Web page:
PALMAS.br Palmas, Tocantins
POA.br Porto Alegre, Rio Grande do Sul
PVH.br Porto Velho, Rondônia
RECIFE.br Recife, Pernambuco
RIBEIRAO.br Ribeirão Preto, São Paulo[13]
RIO.br Rio de Janeiro, Rio de Janeiro
RIOBRANCO.br Rio Branco, Acre
RIOPRETO.br São José do Rio Preto, São Paulo
SALVADOR.br Salvador, Bahia
SAMPA.br São Paulo, São Paulo
SANTAMARIA.br Santa Maria, Rio Grande do Sul
SANTOANDRE.br Santo André, São Paulo
SAOBERNARDO.br São Bernardo do Campo, São Paulo
SAOGONCA.br São Gonçalo, Rio de Janeiro
SJC.br São José dos Campos, São Paulo
SLZ.br São Luís, Maranhão
SOROCABA.br Sorocaba, São Paulo
THE.br Teresina, Piauí
UDI.br Uberlândia, Minas Gerais
VIX.br Vitória, Espírito Santo

Special second-level domains


From 2000 until 2009, during election cycles, electoral candidates could register domains under CAN.br, with the format [name][number].can.br – where the name is the registered candidate name, and the number is the identification number for that candidate in the election (related to the party's identification number).[14][15] The second-level domain was in a category of its own, called "natural persons, special".[16]

As an example, during the 2004 elections for mayor of Aracaju:[17]

  • Marcelo Déda had the website deda13.can.br (his surname and Worker's Party's identification number, 13);
  • Susana Azevedo had the website susana23.can.br (her first name and Cidadania's identification number, 23);
  • Jorge Alberto had the website jorgealberto15.can.br (his name and MDB's identification number, 15).

Domains were free for registered candidates. Additionally, domains were automatically cancelled at the end of the first round if the candidate lost, and remaining ones were cancelled after the end of the second round.[14]

No new .can.br domains have been registered since 2009.[18]



There are multiple agencies registered directly under .br, as second-level domains, that are not higher education or research institutions. The following list might not be exhaustive:

Agencies on second-level .br domains
Domain Domain meaning Description
CGI.br Acronym for "Comitê Gestor da Internet" (lit.'Internet Administration Committee') The Committee establishes strategic directives related to the use and development of the internet in Brazil, directives for the registration of domain names, IP allocation and administration regarding the .br TLD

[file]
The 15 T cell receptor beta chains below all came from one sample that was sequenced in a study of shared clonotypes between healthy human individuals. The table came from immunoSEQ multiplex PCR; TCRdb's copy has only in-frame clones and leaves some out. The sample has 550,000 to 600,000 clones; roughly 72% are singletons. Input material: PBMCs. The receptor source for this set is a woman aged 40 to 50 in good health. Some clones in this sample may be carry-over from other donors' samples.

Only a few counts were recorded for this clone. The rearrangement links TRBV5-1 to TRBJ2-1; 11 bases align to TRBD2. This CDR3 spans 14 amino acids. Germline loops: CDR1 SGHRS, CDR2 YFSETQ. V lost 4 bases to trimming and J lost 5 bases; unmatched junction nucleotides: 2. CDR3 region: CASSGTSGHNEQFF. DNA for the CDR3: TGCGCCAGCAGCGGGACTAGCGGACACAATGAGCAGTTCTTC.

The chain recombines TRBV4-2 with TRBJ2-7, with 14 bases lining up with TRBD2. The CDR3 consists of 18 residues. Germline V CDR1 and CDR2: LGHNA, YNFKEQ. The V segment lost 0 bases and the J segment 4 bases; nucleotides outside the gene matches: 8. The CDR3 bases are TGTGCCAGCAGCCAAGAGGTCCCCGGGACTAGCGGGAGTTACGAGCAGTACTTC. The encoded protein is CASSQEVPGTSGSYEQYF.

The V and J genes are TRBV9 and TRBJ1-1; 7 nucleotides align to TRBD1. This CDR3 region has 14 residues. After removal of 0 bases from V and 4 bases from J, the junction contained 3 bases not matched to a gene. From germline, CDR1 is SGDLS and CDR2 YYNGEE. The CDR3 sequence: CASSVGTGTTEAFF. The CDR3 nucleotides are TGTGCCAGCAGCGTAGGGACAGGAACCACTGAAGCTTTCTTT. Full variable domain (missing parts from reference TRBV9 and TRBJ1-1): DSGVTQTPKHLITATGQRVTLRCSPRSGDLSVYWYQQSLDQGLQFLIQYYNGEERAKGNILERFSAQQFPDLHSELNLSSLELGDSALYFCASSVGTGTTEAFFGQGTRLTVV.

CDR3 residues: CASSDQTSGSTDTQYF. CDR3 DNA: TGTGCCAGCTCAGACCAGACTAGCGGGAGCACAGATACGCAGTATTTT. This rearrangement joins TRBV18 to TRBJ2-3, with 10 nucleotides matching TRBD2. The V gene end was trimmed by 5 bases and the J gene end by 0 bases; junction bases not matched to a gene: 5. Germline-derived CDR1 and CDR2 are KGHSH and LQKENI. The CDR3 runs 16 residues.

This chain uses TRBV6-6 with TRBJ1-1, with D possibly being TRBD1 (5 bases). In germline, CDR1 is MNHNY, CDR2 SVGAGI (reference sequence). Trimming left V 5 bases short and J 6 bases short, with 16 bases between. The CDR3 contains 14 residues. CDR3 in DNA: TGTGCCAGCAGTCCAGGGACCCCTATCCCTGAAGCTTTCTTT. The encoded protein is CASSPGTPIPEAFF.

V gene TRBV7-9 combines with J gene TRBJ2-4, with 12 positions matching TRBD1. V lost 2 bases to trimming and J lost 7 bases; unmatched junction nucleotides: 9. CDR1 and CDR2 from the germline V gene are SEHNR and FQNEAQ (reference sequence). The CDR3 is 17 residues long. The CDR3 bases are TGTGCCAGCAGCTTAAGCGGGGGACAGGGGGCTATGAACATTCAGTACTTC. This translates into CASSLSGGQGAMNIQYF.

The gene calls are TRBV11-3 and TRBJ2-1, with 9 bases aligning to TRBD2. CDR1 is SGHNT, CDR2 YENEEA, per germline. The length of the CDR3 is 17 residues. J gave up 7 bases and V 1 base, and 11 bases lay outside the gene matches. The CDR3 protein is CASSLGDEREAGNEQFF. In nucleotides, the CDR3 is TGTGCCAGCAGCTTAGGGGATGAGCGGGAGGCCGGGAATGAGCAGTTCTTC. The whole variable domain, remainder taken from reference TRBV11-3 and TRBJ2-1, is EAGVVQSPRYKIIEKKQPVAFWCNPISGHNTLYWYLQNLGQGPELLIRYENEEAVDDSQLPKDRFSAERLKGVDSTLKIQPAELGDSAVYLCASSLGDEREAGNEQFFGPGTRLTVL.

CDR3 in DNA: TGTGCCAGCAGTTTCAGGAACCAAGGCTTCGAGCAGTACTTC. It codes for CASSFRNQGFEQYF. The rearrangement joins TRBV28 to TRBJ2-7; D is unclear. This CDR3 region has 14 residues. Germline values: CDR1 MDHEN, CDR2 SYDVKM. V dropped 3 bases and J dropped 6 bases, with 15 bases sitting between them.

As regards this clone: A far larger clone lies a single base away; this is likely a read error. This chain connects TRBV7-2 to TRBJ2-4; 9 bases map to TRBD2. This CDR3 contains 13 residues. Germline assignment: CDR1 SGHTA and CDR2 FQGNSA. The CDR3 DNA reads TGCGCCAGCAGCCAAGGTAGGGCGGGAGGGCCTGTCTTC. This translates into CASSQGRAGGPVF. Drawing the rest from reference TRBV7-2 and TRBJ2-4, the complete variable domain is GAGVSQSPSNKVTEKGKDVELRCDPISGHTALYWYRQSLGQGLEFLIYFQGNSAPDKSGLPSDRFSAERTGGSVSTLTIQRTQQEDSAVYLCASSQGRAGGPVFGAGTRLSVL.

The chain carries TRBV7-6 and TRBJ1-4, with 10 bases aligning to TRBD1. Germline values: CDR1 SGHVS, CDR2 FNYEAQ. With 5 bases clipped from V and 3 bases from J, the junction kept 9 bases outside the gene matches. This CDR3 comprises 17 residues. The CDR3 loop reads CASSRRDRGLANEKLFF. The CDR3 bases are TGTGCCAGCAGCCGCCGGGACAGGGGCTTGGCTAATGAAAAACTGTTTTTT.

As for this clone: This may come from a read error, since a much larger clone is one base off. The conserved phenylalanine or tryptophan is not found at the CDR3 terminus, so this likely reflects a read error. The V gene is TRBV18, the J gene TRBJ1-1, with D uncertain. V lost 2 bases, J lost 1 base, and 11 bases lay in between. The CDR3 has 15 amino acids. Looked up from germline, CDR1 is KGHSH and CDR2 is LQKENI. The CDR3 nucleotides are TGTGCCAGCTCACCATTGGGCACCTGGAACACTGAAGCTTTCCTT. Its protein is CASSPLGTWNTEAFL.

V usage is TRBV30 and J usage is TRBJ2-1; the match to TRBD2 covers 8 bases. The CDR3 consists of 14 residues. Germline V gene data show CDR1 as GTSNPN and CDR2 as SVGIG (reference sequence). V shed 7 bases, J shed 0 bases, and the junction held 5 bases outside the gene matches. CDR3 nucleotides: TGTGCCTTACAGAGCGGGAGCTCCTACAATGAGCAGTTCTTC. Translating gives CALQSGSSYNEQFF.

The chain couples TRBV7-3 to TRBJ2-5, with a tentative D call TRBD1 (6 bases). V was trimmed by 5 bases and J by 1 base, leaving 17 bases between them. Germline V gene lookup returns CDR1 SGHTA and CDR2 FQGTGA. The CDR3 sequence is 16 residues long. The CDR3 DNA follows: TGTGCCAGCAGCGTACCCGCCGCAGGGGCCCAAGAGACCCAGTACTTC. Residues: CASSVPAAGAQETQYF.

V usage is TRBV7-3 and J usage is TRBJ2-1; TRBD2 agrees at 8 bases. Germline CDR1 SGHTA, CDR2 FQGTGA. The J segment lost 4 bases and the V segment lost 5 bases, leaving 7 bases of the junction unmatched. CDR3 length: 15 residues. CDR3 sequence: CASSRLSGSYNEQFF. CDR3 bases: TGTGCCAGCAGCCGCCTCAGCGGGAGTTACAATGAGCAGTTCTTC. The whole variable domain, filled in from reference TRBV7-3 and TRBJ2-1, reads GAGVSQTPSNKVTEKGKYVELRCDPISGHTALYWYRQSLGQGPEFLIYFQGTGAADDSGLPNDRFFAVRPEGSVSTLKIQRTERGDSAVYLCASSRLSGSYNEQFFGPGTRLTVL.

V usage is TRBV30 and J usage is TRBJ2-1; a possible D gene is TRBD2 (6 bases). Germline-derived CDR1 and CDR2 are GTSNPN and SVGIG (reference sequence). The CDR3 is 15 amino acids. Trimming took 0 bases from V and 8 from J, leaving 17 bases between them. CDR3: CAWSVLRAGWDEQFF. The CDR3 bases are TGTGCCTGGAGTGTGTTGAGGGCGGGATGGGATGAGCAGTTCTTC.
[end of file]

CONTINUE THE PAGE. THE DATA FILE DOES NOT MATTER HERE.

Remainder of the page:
NIC.br Acronym for Network Information Center Created to implement decisions and projects of the Committee (CGI.br)
PTT.br (old)
IX: Acronym for Internet eXchange
PTT: Acronym for "Ponto de Troca de Tráfego" (lit.'Traffic Exchange Point')
Handles the internet exchange point system of Brazil
REGISTRO.br Portuguese for "registration" .br registry
CETIC.br Acronym for "CEntro de Tecnologias de Informação e Comunicação" (lit.'Center of Information and Communications Technology') Officially called "Centro Regional de Estudos para o Desenvolvimento da Sociedade da Informação", it monitors the adoption of information and communications technology in Brazil
CEPTRO.br Acronym for "Centro de Estudos e Pesquisas em Tecnologia de Redes e Operações" (lit.'Center for Studies and Research in Network Technology and Operations') Responsible for initiatives and projects that support or perfect the internet infrastructure in Brazil
CERT.br Acronym for Computer Emergency Response Team Has the mission to increase the security levels and incident handling capabilities regarding networks connected to Brazil's internet
CEWEB.br Acronym for "Centro de Estudos sobre Tecnologias Web" (lit.'Center for Studies on Web Technologies') Has the mission to enable the participation of the Brazilian community in the global development of the web
W3C.br W3C Brazilian branch of the World Wide Web Consortium
NTP.br Acronym for Network Time Protocol Provides the legal, standard time for Brazil
IPV6.br IPv6 Promote and disseminate IPv6 usage in Brazil
ANTISPAM.br Anti-spam Has the mission to inform users and network administrators about spam, its implications and forms of protection and combat
INTERNETSEGURA.br Portuguese for "Safe Internet" Has the mission to incentivize the safe use of the internet